The Task Force reviewed several nuclear reactor concepts that differ in size and technology from conventional commercial reactors and the small modular reactor (SMR) concepts currently under development for commercial use. Some of these reactors, very small modular reactors (vSMRs) with an output less than 10 MWe (megawatts-electric), may be transportable and deployable in FOB, ROB, and expeditionary force situations, and could eliminate the need for logistics fuel otherwise dedicated to producing electrical power.
In Iraq and Afghanistan, between 70%7 and 90% of the volume of goods delivered to forward bases and expeditionary forces were accounted for by fuel and (to a lesser extent) water.
Costs of up to $400 per gallon of fuel have been reported in the media for air-dropped fuel, though the FBCE of truck-delivered fuel during combat is more typically reported to be between $10 and $50 per gallon.
The Task Force found two of the concepts more technically mature than the others. The first is LANL’s MegaPower Reactor System and the other is Filippone and Associates LLC’s “Holos” Gas-cooled Hardened Micro Modular Reactor.
One vSMR concept being developed by Los Alamos National Laboratory (LANL), which the Task Force reviewed, is the “MegaPower” reactor [Patent No. US 20160027536 A1].
A mobile heat pipe cooled fast nuclear reactor may be configured for transportation to remote locations and may be able to provide 0.5 to 2 megawatts of power. The mobile heat pipe cooled fast reactor may contain a plurality of heat pipes that are proximate to a plurality of fuel pins inside the reactor. The plurality of heat pipes may extend out of the reactor. The reactor may be configured to be placed in a standard shipping container, and may further be configured to be contained within a cask and attached to a skid for easier transportation.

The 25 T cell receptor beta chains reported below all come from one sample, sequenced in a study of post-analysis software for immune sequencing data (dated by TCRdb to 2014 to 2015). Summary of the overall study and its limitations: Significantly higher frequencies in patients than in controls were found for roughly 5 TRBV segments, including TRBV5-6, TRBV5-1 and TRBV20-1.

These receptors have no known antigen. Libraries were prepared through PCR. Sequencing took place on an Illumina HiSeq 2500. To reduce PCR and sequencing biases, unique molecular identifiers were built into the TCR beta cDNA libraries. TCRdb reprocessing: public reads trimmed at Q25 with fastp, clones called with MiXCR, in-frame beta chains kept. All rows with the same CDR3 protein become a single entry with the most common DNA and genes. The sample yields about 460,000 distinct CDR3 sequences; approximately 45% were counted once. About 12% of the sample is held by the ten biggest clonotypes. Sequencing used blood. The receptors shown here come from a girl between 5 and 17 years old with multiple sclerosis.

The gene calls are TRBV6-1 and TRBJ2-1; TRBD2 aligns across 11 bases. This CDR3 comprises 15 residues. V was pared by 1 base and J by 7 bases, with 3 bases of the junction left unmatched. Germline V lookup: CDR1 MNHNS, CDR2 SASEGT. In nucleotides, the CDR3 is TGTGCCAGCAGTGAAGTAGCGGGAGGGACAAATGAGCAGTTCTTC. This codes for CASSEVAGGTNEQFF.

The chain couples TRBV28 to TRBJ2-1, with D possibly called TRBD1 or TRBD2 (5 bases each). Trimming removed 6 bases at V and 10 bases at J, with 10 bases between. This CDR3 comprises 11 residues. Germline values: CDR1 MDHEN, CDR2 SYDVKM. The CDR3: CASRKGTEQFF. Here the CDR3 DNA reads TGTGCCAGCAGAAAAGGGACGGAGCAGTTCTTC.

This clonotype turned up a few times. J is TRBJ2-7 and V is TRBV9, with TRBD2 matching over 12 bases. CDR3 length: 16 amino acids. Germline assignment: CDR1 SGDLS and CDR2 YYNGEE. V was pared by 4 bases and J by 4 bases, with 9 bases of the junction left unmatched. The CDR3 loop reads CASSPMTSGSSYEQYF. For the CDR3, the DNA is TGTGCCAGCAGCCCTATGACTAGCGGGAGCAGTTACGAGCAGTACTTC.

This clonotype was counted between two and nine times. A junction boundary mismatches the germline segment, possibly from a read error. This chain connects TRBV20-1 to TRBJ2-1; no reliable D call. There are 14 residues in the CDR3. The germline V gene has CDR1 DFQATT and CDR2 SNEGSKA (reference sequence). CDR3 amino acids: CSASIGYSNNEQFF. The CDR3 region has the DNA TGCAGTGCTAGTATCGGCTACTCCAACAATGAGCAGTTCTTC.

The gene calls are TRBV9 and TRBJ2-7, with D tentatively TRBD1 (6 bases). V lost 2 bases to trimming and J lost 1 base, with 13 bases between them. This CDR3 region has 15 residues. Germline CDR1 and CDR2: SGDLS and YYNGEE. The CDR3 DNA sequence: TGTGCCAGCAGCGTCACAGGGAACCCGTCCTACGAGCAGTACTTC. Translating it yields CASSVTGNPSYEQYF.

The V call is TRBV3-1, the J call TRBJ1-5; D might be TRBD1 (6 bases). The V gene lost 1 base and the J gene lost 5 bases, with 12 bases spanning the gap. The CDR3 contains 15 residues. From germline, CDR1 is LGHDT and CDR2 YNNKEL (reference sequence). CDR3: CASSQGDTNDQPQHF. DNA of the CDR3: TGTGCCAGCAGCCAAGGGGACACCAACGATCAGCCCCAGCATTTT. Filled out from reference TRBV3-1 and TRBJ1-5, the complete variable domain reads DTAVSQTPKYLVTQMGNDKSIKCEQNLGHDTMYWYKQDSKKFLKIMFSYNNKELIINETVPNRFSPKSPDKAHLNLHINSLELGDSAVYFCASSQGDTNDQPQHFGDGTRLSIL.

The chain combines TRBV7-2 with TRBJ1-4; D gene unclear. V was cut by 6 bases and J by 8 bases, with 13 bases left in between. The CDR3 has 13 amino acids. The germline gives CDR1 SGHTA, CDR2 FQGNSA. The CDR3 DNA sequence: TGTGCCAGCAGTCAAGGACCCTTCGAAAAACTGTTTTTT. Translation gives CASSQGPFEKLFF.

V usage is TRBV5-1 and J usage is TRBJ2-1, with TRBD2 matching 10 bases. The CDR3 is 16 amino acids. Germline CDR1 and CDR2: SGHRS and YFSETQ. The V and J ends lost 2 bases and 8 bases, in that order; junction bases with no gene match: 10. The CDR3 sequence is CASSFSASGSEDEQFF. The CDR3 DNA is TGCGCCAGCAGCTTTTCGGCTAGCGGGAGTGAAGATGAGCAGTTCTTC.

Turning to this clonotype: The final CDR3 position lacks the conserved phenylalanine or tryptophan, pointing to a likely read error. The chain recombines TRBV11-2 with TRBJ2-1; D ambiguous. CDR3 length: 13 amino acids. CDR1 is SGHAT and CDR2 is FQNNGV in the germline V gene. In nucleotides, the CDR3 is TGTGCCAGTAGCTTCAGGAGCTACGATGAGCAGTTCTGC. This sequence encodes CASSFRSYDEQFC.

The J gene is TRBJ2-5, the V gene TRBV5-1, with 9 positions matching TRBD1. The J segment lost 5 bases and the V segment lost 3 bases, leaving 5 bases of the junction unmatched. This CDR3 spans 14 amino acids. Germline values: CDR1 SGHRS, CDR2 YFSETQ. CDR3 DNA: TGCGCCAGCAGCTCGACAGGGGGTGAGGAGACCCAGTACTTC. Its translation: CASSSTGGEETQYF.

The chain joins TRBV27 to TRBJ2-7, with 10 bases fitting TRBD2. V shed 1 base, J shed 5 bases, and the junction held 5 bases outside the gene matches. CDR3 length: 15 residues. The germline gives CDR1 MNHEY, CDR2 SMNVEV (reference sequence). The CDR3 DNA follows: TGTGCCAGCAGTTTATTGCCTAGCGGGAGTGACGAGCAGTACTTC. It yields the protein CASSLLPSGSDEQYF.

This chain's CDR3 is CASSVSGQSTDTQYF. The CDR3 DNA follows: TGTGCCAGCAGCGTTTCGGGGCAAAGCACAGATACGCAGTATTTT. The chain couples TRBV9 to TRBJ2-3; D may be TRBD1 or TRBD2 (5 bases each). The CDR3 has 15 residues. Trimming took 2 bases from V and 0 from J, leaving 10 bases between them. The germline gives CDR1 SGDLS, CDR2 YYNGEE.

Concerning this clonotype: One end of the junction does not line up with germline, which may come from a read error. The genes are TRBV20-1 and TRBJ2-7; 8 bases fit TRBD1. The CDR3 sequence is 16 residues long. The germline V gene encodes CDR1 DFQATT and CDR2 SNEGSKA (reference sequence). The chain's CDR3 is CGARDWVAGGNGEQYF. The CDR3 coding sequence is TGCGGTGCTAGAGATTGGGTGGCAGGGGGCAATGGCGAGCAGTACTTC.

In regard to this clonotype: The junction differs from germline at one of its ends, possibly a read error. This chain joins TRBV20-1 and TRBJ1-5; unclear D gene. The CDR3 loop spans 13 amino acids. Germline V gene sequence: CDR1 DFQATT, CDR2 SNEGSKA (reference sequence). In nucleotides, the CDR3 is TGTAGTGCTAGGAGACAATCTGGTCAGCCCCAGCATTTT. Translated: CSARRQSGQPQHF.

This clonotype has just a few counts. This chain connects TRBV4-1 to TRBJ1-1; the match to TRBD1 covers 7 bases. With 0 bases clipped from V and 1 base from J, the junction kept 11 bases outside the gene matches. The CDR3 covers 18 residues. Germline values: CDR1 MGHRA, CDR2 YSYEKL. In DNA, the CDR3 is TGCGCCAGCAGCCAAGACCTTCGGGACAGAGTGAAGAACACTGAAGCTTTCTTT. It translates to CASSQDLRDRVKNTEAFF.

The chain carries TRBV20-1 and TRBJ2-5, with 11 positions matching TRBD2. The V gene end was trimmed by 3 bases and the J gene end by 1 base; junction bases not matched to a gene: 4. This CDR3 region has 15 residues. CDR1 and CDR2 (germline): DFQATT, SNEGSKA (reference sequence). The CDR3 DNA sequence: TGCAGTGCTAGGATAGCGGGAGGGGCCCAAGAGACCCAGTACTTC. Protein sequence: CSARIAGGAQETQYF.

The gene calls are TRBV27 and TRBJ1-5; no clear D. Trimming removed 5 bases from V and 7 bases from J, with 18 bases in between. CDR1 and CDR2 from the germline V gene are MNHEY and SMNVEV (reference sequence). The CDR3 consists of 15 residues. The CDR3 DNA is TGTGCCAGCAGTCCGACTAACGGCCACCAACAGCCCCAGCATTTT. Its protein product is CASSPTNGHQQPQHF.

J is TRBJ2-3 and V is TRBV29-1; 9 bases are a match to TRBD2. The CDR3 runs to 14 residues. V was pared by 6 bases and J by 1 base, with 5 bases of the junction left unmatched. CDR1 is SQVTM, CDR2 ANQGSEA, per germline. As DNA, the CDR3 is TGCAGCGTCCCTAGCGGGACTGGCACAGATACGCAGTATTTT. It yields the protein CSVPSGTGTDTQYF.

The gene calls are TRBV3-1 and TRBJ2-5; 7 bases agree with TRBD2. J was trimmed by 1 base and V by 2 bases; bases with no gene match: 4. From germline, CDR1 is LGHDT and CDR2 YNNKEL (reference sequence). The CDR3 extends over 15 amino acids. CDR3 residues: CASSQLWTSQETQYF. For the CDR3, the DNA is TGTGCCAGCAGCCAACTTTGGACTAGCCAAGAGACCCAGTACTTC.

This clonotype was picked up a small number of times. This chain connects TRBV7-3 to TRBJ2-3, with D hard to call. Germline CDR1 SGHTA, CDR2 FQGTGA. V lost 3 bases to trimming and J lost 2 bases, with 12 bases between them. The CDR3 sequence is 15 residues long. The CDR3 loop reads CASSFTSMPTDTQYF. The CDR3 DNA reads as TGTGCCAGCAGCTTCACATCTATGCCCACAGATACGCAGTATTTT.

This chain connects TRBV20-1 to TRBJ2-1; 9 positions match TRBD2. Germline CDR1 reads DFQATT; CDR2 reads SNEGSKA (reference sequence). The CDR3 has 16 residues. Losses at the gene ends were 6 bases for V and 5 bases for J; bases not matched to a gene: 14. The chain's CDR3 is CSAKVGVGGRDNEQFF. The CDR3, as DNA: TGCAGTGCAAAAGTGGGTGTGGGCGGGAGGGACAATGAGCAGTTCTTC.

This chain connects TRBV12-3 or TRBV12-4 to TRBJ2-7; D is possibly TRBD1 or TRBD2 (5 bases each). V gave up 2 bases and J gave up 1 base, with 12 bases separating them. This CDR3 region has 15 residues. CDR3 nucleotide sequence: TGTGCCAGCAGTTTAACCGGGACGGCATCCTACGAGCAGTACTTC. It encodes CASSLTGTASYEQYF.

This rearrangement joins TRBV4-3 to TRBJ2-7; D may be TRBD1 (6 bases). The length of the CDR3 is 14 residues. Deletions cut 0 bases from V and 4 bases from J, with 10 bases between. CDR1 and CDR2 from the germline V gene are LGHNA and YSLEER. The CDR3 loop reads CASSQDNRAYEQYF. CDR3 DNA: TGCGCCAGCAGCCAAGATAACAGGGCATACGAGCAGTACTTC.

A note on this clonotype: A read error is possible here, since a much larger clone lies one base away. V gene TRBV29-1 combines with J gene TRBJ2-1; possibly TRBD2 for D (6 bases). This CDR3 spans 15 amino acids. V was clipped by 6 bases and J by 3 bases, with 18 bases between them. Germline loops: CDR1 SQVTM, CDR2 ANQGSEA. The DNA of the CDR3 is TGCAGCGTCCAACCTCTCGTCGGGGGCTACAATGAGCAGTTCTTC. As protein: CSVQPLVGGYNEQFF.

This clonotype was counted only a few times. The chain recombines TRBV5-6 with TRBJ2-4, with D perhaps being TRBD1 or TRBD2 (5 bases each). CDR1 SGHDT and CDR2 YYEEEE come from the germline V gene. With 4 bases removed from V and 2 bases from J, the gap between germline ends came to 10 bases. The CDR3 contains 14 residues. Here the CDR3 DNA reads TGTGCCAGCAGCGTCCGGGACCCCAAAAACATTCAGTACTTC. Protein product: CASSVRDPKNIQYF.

In this concept, the nuclear fuel is uranium oxide enriched up to 19.5% in uranium 235. This level of low enrichment is considered “non-weapons grade” from a proliferation standpoint. The large mass of fuel is encapsulated in a solid steel monolith to form a sub-critical nuclear core which is surrounded by a material that reflects decay neutrons emanating from the uranium metal core back into the core, in a controlled way, causing a sustained nuclear reaction (a “critical reaction”). The thermal energy created by the fission reactions is removed from the uranium metal core by heat pipes, which in turn produce electrical energy via open-air Brayton or supercritical carbon dioxide Stirling engines. This concept is designed to provide 2 MW of electricity and another 2 MW of process heat for 12 years of continuous operation, weighs about 35 metric tons, and is transportable by air and highway. Funding from NASA and Laboratory Directed Research and Development programs is being leveraged to mature MegaPower. The system could be connected to the generators and operated within 72 hours upon arrival.
The reactor system can be shut down, cooled, disconnected, and “wheeled out” in less than seven days. The reactor core and all other critical equipment are housed in special armor, which protects the reactor systems from beyond the design basis attack, and also shields personnel and environment from the core radiation during operation and transport. The design is mature, but would require additional investment for demonstration. Every component has technology readiness level (TRL) of six 40 or better, with integration of the components into system prototypes the major remaining work to be done. A projection has been made that a unit could be available for concept demonstration in five years.
Lessons learned from the kiloPower development program (for NASA and possible Mars usage) are being leveraged to develop a Mega Watt class of reactors termed MegaPower reactors. These concepts all contain intrinsic safety features similar to those in kiloPower, including reactor self-regulation, low reactor core power density and the use of heat pipes for reactor core heat removal. The use of these higher power reactors is for terrestrial applications, such as power in remote locations, or to power larger human planetary colonies. The MegaPower reactor concept produces approximately two megawatts of electric power. The reactor would be attached to an open air Brayton cycle power conversion system. A Brayton power cycle uses air as the working fluid and as the means of ultimate heat removal.